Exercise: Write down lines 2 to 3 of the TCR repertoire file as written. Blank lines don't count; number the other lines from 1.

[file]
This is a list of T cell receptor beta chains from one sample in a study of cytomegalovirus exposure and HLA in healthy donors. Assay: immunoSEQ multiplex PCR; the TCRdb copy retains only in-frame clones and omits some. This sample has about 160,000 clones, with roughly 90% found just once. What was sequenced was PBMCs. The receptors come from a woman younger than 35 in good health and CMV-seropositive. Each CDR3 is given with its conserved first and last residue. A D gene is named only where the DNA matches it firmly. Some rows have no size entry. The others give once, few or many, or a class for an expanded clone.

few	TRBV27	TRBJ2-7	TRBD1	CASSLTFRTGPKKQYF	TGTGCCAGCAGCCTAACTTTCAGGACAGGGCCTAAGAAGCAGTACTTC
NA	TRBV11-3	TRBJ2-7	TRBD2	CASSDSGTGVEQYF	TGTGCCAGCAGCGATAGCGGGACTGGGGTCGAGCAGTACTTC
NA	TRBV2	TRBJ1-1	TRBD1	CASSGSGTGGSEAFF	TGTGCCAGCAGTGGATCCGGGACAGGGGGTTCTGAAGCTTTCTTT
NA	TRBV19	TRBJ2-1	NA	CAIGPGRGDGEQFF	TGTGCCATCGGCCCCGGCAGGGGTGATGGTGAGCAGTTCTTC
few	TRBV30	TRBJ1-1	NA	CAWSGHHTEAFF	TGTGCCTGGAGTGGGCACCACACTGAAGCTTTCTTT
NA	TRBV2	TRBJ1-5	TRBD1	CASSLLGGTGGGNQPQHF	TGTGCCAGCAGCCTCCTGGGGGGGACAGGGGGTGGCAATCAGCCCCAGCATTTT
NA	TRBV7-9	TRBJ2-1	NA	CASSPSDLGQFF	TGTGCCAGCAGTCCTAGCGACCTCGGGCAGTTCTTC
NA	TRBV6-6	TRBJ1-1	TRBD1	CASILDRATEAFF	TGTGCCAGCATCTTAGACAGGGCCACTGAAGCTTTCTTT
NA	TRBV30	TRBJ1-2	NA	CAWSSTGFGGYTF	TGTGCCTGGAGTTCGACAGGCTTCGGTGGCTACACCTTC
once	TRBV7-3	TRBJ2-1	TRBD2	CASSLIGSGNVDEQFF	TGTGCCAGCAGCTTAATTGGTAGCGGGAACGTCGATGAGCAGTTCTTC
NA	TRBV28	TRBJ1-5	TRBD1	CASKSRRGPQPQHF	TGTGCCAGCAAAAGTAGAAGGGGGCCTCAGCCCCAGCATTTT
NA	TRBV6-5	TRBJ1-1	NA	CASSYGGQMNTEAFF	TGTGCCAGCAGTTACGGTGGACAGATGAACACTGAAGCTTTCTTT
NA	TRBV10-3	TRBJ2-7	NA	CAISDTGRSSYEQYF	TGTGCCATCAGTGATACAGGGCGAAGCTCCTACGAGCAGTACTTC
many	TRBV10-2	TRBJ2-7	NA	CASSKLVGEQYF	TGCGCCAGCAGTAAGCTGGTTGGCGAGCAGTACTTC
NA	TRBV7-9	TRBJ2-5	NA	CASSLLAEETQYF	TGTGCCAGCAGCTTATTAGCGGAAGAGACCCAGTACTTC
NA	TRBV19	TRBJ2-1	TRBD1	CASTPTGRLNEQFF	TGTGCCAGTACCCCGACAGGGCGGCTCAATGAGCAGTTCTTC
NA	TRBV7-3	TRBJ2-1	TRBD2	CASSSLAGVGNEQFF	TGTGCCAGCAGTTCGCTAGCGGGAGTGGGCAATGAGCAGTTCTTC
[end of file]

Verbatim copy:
few	TRBV27	TRBJ2-7	TRBD1	CASSLTFRTGPKKQYF	TGTGCCAGCAGCCTAACTTTCAGGACAGGGCCTAAGAAGCAGTACTTC
NA	TRBV11-3	TRBJ2-7	TRBD2	CASSDSGTGVEQYF	TGTGCCAGCAGCGATAGCGGGACTGGGGTCGAGCAGTACTTC